US congress staff examine Iraq sanctions war

BAGHDAD (South News) Aug 30 :- The first US congressional delegation to visit Iraq since the 1991 Gulf War started assessing the humanitarian catastrophe after nine years of crippling UN sanctions on Monday.

Phyllis Bennis talks with Fatima Jawad about her sick son, Wessam who suffers from leukemiaStaff members of five US House of Representatives visited the Al-Mansur hospital, one of Baghdad's largest childrens hospitals were also keen to observe the impact of the Pentagon's war on Iraq.

The group was taken on a tour of the hospital, including a unit for children suffering from leukemia, believed to be caused by the use of depleted uranium used by the US in weaponry in the 1991 Gulf War. They took notes and questioned patients on which areas of Iraq they were from.

They also listened to a presentation by the hospital's director, Mahmud Makki Mahmud, who highlighted the chronic lack of medicine and other medical equipment because of the embargo.

``I hope that things can change in a way that will make possible to cure the children who are facing the results of the war,'' the spokeswoman for the group, Phyllis Bennis, told reporters after touring the al-Mansur hospital. Bennis said that the trip was the first of its kind since the 1990-91 Gulf War. She described it as ``the beginning of a process for Congress to have an independent look of what is happening in the country.'

The official Iraqi News Agency (INA) also said the group met Iraq's Deputy Health Minister Shawqi Murqus. INA said Murqus briefed the delegation on the ``health situation and shortages of medicine and medical needs the health institutions suffer from due to continuation of the unjust sanctions.''The delegates' talks with  Murqus covered "the sanitation situation in Iraq and the lack of medicine and medical equipment that Iraqi medical establishments suffer from," the agency said.

A recent survey conducted by the United Nations International Children's Emergency Fund (UNICEF) found that child mortality rates have more than doubled in south and central Iraq since the sanctions began in August 1990.

The delegation, which also includes a representative from a Washington think-tank and a member of non-government organisation, arrived in Baghdad on Sunday after travelling by road from Amman, Jordan.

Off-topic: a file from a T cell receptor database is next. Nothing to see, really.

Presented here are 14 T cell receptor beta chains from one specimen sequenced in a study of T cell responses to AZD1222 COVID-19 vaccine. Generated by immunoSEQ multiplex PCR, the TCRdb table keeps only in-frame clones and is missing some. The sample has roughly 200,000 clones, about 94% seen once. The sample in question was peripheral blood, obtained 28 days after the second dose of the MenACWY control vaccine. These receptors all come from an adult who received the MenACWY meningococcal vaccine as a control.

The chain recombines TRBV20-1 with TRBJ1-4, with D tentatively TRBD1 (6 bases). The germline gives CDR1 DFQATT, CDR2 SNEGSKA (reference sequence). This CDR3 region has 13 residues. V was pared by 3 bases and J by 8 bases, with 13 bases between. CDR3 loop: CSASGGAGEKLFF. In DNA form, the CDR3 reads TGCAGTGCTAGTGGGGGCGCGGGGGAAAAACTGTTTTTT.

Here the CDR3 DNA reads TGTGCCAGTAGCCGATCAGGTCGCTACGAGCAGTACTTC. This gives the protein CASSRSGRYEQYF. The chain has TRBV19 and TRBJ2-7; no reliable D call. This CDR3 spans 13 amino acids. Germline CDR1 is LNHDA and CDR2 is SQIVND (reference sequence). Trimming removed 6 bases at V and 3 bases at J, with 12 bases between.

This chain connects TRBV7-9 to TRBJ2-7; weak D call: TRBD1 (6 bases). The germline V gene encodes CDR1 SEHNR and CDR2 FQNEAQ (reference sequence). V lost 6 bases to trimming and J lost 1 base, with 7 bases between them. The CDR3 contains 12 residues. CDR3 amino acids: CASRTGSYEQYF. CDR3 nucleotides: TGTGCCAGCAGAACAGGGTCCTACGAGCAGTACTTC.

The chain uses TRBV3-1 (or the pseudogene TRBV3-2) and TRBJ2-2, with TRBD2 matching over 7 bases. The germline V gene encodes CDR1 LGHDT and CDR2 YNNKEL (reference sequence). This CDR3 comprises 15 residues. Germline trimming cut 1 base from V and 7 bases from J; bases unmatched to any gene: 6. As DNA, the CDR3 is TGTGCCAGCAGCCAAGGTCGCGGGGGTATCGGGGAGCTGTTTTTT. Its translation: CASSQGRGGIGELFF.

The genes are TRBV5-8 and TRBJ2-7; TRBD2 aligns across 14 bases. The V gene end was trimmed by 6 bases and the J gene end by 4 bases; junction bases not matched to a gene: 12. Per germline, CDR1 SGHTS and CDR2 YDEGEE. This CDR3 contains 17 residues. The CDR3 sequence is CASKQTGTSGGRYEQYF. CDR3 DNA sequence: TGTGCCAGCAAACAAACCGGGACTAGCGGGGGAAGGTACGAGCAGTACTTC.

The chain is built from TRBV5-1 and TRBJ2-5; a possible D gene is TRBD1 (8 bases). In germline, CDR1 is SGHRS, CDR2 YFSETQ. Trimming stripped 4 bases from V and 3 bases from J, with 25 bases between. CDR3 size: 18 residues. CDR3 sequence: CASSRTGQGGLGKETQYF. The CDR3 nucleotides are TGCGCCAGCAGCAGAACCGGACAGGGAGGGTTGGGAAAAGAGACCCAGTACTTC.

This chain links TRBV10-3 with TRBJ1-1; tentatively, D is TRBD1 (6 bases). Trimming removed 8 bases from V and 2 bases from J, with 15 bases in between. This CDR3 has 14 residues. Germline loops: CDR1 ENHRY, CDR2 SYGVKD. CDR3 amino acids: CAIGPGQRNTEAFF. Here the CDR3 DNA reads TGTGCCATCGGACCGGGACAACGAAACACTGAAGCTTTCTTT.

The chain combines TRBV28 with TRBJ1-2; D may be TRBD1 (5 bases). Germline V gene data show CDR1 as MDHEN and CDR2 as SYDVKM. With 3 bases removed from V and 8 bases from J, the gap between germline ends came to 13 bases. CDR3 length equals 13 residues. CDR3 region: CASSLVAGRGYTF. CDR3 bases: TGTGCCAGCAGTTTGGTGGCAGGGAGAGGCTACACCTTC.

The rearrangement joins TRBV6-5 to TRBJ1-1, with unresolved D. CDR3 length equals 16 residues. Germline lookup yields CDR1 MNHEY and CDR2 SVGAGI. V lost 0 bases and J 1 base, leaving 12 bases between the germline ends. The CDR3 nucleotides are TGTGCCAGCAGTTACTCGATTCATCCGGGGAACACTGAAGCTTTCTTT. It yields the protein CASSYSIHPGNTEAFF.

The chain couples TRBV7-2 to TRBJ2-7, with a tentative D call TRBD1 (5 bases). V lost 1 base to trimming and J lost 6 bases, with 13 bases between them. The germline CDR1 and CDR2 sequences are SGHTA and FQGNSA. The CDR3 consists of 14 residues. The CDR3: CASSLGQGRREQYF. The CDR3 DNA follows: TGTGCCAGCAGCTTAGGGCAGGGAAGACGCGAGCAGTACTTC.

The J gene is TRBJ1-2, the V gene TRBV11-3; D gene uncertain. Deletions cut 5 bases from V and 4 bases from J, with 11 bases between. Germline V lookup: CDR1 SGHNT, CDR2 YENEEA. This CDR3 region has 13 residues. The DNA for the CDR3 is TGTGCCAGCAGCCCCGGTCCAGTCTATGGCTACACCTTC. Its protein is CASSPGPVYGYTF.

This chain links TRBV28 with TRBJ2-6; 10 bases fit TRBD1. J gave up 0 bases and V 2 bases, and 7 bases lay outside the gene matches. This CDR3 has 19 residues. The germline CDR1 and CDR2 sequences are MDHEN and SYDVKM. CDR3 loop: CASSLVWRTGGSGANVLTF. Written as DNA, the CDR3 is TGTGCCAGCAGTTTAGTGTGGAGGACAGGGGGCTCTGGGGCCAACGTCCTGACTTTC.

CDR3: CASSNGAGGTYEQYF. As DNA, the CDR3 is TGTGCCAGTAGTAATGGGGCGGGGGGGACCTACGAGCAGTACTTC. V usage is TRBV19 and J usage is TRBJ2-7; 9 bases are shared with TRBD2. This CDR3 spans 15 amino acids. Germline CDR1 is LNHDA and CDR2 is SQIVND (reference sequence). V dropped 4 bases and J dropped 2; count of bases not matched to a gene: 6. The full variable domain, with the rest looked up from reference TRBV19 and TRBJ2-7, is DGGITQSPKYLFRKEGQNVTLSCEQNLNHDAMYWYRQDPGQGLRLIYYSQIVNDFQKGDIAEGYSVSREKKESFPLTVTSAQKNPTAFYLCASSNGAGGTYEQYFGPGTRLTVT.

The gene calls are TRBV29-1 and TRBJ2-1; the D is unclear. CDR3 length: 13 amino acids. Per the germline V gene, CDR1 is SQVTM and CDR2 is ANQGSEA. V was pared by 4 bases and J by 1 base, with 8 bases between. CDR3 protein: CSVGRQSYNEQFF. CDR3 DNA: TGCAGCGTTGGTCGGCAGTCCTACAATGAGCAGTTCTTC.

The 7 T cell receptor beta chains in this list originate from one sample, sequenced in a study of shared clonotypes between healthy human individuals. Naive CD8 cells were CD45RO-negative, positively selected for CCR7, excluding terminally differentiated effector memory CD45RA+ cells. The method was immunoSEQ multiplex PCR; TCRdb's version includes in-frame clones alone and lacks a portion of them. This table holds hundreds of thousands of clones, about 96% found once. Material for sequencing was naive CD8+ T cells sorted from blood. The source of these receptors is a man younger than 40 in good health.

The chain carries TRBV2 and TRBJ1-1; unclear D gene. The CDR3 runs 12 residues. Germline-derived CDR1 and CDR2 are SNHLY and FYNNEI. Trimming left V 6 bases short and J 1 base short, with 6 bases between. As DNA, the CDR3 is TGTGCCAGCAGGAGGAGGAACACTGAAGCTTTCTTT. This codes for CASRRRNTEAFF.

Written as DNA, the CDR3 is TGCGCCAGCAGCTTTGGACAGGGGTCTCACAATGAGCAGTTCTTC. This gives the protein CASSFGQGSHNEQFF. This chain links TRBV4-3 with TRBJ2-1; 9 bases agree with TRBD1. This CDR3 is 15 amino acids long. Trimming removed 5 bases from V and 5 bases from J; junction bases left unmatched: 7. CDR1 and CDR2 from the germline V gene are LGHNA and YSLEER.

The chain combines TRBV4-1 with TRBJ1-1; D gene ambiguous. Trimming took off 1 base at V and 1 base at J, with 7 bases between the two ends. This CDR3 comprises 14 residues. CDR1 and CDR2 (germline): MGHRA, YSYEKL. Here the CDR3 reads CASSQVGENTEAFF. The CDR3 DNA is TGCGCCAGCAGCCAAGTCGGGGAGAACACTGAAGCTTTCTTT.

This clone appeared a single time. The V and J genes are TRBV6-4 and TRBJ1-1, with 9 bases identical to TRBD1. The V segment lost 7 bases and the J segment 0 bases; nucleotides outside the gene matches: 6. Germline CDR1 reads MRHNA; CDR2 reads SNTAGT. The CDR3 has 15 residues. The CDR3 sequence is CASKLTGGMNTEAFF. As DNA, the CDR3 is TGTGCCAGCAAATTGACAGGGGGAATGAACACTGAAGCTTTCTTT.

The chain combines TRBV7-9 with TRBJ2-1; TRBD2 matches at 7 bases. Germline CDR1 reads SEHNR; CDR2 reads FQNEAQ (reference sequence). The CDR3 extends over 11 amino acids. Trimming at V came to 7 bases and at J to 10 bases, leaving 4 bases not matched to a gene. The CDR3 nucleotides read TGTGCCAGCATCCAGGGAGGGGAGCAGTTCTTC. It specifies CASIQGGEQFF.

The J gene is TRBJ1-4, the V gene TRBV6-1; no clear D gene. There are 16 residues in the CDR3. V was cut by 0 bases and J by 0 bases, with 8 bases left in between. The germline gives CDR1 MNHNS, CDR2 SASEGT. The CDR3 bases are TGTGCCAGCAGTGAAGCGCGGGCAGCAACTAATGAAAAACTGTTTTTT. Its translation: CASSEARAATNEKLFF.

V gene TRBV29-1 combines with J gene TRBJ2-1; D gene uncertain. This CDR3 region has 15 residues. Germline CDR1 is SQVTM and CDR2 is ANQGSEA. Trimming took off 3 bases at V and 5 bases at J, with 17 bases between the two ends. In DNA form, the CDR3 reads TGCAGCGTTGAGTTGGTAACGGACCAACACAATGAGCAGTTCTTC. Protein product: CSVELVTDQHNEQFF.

Late on Sunday, the delegation met the coordinator of the UN humanitarian programme in Iraq, Hans von Sponeck. The office oversees the UN oil-for-food programme, which allows Baghdad to sell limited quantities of crude oil for food and medicine, albeit with procedures so complicated that they have made it impossible to address the humanitarian situation fully. But Iraq also blames the US and British representatives on a UN sanctions committee for blocking contracts and delaying supply relief to the Iraqi people.

The congressional delegation also plans to travel to Basra in southern Iraq where US and British warplanes bomb targets almost daily.They  are expected to meet United Nations officials and members of non-government organisations in Iraq, including the Australian group CARE and the Middle East Council of Churches, as part of their trip, Phyllis Bennis of the Institute for Policy Studies told journalists.

The group cancelled the trip last week after the State Department refused to validate their passports for Iraq, but group members got around the ban by not technically using their American passports. They carried special papers with their passports for recording their entry and departure.

Still, it was clear the US administration was not pleased about the visit. No US Embassy staff received the group on its arrival Saturday in Amman, Jordan, as is customary, and embassy officials there disavowed anything to do with the five-day mission.

An official Iraqi newspaper on Monday said a visit to the sanctions-struck state by a US congressional delegation showed how isolated the Washington administration was in supporting the UN embargo.

"The American administration is very isolated and is in an embarrasing position even if it says there is a unified position on Iraq," the  Al-Thawra said. "The truth is that the American administration no longer has any justification to oppose Iraq's right to a lifting of the embargo, and its lies can no longer convince anyone," Al-Thawra said.